We’re talking about Jaguar today. I know, again…
Last month, I felt the need to talk to you about XE, which given the circumstances, made for some pretty uncomfortable reading. But not content with establishing History Repeating© as Jaguar’s mood-music and brand leitmotif, your ‘World’s Least Influential’ Jaguar critic is drilling deeper still by repeating himself thematically. Not I might add because he necessarily wants to, but because he finds it cathartic and more to the point, his editor told him to.
Frankly, I had intended to give this tune a miss, as I’m sure you’re all sick to death of hearing it by now, but a recent (and comparatively rare) sighting of the example pictured above prompted further rumination as to why I find it such an unsatisfying thing. But lacking a ‘Herriot’s-eye’, I found myself struggling to articulate this in a coherent manner. In its stead therefore, I’ve elected to examine the model’s recent fortunes and how these are likely to influence JLR’s ongoing policy towards brand-Jaguar.
Since its launch a decade ago, XF has become Jaguar’s heartland model, sitting in what has become the executive sweet spot and while anything but compact is just about as large as any European needs a car to be. Introduced in 2015, this second-generation XF is based on the same aluminium-intensive modular platform that underpins both XE and F-Pace models as well as Range Rover’s forthcoming Velar.
XF and XE share a good deal of their body structure, along with engines, running gear and much external style. Dimensionally, only 12.5 cm separate them in wheelbase, 1.6 cm in width, 4.1 cm in height and 28.2 cm in overall length, most of which lies aft of the b-pillar. Design-wise, it’s virtually impossible to tell them apart; both cars employing the decade-old X250’s styling theme as reference point. The rationale for this being the stated necessity to establish brand-Jaguar’s visual identity.
In March 2015, following the current model’s announcement, this scribe lamented, “In all the decades of same again XJ styling, has there been a new Jaguar that has done as little to move the styling aesthetic onward?” Surely the proof of the matter lies in the sales figures, so has Ralph Speth and his minions’ ‘lets do it like we did in Munich’ modus been proven correct?
On current form, no. XF sales are stagnating, stalled at similar levels to the run-out volumes of its predecessor. One would expect a decent uplift with the advent of an all-new model, but not only does there appear to be little evidence of this, European XF sales for 2016 are in fact down on the previous year. The current model was introduced into the US market last spring and in 2016, clocked up sales of 6665 cars, up slightly from 5933 in 2015. Combined European and US sales for the XF model come to 22,689 cars.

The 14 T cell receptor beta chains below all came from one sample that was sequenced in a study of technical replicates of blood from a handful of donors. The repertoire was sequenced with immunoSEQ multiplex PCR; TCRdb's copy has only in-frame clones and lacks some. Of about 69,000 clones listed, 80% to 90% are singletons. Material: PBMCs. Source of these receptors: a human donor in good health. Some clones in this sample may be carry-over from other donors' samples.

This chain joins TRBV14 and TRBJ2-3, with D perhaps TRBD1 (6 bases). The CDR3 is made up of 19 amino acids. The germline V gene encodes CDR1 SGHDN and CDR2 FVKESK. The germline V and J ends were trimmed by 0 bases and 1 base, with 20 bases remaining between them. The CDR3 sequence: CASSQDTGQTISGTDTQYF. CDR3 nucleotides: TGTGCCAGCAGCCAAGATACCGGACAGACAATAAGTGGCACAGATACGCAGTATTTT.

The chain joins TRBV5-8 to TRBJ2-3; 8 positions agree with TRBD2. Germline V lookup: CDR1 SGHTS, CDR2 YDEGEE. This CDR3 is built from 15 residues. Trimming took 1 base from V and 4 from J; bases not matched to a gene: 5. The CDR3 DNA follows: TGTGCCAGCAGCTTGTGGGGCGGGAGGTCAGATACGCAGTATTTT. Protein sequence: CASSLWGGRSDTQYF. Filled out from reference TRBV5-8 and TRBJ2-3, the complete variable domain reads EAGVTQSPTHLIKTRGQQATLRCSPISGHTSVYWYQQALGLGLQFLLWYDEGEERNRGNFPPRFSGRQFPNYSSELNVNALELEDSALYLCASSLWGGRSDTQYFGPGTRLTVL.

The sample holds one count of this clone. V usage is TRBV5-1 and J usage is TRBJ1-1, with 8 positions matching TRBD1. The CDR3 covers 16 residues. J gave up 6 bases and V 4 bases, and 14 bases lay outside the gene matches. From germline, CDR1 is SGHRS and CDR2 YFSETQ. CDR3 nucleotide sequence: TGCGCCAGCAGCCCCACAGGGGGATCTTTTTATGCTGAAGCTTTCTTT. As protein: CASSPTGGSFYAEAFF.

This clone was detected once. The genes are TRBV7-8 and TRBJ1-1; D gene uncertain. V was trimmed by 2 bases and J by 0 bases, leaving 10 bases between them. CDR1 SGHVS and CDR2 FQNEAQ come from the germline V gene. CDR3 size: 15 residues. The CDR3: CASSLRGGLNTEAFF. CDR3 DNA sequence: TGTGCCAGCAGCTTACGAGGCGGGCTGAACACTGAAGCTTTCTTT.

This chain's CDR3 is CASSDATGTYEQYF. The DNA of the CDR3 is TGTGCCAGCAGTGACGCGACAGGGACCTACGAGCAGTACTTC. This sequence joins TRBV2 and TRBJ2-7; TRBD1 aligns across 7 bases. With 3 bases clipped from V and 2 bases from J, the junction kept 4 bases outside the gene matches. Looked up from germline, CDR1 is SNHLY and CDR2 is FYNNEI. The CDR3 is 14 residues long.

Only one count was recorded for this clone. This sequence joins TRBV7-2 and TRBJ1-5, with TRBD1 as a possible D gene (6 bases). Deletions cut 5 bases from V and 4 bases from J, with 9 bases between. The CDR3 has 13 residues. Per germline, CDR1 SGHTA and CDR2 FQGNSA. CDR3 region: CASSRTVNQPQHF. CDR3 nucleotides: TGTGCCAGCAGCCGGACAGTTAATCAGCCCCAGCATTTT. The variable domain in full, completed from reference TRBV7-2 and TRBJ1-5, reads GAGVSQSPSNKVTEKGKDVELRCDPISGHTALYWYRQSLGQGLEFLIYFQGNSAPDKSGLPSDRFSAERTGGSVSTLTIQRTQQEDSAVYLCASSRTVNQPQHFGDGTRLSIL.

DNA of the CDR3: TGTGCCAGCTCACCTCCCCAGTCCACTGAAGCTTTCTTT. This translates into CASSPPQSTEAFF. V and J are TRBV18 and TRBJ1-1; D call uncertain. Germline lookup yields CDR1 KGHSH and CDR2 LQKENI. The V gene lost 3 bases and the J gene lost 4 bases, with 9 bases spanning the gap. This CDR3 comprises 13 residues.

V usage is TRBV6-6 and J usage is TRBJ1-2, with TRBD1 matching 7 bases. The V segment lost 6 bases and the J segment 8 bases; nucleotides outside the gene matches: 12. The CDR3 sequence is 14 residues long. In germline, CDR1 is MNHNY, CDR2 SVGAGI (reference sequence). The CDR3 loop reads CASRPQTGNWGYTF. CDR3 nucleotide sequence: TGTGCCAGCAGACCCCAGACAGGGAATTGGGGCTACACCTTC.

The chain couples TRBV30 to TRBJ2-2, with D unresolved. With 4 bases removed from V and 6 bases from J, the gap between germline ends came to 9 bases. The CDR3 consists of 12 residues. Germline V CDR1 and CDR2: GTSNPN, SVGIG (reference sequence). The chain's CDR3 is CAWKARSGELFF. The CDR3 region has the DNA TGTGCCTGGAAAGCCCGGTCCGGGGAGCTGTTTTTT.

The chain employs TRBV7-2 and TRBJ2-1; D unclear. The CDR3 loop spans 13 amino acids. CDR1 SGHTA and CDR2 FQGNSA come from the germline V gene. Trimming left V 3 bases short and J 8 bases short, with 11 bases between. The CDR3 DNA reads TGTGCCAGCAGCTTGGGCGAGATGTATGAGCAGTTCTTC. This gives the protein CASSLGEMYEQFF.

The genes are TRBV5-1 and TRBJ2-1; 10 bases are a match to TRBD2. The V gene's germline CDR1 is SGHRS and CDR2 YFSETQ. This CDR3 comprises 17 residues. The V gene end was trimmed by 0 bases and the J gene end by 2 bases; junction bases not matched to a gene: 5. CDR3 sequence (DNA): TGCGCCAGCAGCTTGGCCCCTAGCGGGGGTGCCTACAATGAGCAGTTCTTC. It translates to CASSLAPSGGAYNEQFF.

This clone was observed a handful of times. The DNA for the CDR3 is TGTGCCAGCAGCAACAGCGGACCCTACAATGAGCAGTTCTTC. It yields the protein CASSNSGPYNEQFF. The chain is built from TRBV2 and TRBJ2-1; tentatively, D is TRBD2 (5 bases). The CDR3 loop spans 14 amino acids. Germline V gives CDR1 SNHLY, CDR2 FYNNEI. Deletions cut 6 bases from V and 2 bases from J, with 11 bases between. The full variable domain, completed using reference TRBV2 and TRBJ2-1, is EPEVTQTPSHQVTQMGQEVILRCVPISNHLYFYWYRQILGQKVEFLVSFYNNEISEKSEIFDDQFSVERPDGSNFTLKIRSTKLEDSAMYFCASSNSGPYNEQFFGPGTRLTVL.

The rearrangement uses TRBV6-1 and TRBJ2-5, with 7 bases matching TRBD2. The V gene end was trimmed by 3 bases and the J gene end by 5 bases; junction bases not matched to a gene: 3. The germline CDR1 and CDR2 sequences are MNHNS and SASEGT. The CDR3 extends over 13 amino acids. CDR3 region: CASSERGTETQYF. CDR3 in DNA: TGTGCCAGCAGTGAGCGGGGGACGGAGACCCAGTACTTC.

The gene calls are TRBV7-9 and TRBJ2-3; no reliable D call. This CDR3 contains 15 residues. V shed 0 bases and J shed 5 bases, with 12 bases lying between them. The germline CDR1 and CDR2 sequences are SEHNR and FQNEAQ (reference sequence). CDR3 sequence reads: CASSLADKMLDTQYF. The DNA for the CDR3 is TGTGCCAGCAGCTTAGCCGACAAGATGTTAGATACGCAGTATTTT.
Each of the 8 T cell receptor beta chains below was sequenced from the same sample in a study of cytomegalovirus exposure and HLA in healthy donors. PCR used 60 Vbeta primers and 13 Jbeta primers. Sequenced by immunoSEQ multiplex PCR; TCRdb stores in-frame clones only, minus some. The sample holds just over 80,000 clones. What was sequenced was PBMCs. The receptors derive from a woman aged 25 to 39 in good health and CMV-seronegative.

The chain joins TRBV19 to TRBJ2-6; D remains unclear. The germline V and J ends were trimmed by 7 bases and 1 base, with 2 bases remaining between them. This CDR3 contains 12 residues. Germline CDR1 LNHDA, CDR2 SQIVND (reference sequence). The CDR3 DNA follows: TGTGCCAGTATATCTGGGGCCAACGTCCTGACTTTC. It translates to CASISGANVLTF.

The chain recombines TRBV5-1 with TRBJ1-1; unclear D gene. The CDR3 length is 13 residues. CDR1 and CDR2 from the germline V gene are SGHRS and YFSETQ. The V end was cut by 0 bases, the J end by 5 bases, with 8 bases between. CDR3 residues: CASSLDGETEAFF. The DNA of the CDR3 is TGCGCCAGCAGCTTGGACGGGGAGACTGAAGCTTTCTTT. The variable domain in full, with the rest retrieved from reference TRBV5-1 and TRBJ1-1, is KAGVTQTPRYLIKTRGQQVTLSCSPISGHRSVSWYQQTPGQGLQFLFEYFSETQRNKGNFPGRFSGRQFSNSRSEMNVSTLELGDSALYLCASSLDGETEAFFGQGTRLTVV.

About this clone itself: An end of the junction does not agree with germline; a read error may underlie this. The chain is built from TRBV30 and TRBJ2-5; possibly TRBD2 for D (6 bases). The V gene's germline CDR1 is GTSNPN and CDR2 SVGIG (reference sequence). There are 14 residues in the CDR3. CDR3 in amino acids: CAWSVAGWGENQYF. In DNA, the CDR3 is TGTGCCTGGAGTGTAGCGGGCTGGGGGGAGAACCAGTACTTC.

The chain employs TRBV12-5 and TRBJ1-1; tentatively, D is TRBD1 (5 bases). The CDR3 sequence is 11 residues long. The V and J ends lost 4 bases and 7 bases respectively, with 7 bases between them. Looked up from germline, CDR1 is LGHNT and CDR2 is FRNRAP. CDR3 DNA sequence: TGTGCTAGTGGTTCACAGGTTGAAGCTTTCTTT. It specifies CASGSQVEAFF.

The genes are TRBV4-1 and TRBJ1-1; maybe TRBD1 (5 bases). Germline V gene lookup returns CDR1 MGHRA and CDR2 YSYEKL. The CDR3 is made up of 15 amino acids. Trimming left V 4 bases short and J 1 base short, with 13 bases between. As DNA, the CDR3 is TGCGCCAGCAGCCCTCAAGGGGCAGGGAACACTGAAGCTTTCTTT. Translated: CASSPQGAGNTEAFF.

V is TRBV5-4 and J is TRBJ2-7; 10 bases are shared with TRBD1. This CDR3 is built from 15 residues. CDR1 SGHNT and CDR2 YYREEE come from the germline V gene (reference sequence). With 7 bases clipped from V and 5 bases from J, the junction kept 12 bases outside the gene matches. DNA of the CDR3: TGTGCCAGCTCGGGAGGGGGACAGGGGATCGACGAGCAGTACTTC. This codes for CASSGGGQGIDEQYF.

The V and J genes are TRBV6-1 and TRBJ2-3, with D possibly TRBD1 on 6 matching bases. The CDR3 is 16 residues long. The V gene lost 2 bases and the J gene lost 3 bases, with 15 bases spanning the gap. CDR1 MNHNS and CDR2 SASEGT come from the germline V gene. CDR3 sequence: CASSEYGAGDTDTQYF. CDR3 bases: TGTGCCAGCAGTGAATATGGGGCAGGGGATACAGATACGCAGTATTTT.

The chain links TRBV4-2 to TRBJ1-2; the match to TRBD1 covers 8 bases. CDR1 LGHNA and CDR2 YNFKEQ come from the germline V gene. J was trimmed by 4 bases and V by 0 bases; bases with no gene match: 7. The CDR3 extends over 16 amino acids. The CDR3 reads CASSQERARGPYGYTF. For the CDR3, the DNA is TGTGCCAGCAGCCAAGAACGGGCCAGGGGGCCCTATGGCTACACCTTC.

Add in a few thousand from Canada and similar numbers from China and Australasia and you’re probably looking at global sales of roughly 30,000 units for a brand new model line. Adding XE sales to the mix and we get about 74,000 cars and nobody’s going to convince me that’s a figure JLR’s lords and masters are satisfied with. Without the additional volume from F-Pace and Velar, JLR’s huge investment in this new modular platform would be looking shaky indeed.
As we know, both XE and XF are good cars, well received by the press and lauded for their road behaviour and overall competence. Both however lack a certain indefinable sparkle and this deficiency is particularly apparent in both model’s dreary interiors – a matter we’ve covered previously, so in this case I’ll spare you the repetition(!) To JLR’s credit, new petrol and improved diesel four cylinder engines will soon be available and later this year, an estate XF will be offered, which should enhance its appeal further. We can expect additional variants – in particular a macho V8 SVO model at some point as well, although a thorough reworking of the interior ambience and material quality would be a more useful development – also rumoured to be on the cards.
Journalist, Hilton Holloway, writing for Autocar recently suggested that JLR were considering the future of the Jaguar-branded saloon range on the back of the disappointing sales performance of their vaunted compact and medium offerings – in addition to evaporating XJ sales. One option being to shrink the range to a single saloon line. Frankly, with numbers like these, and given the way the industry winds are blowing, surely the most sensible option is to alter course entirely.
I’ve said this before as well, but its clear that not enough people want the saloon cars brand-Jaguar are offering. There is a strong argument to suggest a function of this is styling-related, but there is a more fundamental issue as I see it. In latter years, Jaguar has abandoned its previous USP of supreme NVH isolation (now Range Rover’s remit) for a snarling aggression at odds with its warmer, cosier image. Brand Jaguar then has something of an identity crisis; none of which would matter if this new course was yielding dividends. The sales figures however, present a different story.
With the auto market now hardening into entrenched positions, the opportunities for challengers is lessening by the day. It’s become grindingly obvious to this uninfluential critic that Jaguar’s saloon car goose is dangerously close to being cooked. A change in direction is required and soon, before JLR’s Jaguar-branded offerings repeat themselves into the history books.
Sales data source: Car Sales Base/ Good Car Bad Car